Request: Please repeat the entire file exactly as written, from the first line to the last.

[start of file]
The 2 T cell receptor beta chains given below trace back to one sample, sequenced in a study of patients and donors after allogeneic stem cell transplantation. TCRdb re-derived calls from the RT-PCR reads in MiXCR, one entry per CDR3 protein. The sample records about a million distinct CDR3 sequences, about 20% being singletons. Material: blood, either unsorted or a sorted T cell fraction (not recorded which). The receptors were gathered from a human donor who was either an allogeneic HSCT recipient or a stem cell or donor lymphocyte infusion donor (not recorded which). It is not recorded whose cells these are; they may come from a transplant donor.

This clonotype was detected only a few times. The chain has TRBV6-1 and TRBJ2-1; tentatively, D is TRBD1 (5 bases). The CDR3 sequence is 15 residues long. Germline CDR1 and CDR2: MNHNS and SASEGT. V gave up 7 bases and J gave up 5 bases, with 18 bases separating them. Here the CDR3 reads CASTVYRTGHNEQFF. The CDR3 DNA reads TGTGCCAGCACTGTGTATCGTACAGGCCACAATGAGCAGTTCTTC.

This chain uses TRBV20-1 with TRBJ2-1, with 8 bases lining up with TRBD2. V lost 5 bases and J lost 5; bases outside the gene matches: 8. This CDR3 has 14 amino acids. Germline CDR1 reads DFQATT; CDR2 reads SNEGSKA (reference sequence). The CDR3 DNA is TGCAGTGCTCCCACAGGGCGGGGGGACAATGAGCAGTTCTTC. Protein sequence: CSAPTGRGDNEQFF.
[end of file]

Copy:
The 2 T cell receptor beta chains given below trace back to one sample, sequenced in a study of patients and donors after allogeneic stem cell transplantation. TCRdb re-derived calls from the RT-PCR reads in MiXCR, one entry per CDR3 protein. The sample records about a million distinct CDR3 sequences, about 20% being singletons. Material: blood, either unsorted or a sorted T cell fraction (not recorded which). The receptors were gathered from a human donor who was either an allogeneic HSCT recipient or a stem cell or donor lymphocyte infusion donor (not recorded which). It is not recorded whose cells these are; they may come from a transplant donor.

This clonotype was detected only a few times. The chain has TRBV6-1 and TRBJ2-1; tentatively, D is TRBD1 (5 bases). The CDR3 sequence is 15 residues long. Germline CDR1 and CDR2: MNHNS and SASEGT. V gave up 7 bases and J gave up 5 bases, with 18 bases separating them. Here the CDR3 reads CASTVYRTGHNEQFF. The CDR3 DNA reads TGTGCCAGCACTGTGTATCGTACAGGCCACAATGAGCAGTTCTTC.

This chain uses TRBV20-1 with TRBJ2-1, with 8 bases lining up with TRBD2. V lost 5 bases and J lost 5; bases outside the gene matches: 8. This CDR3 has 14 amino acids. Germline CDR1 reads DFQATT; CDR2 reads SNEGSKA (reference sequence). The CDR3 DNA is TGCAGTGCTCCCACAGGGCGGGGGGACAATGAGCAGTTCTTC. Protein sequence: CSAPTGRGDNEQFF.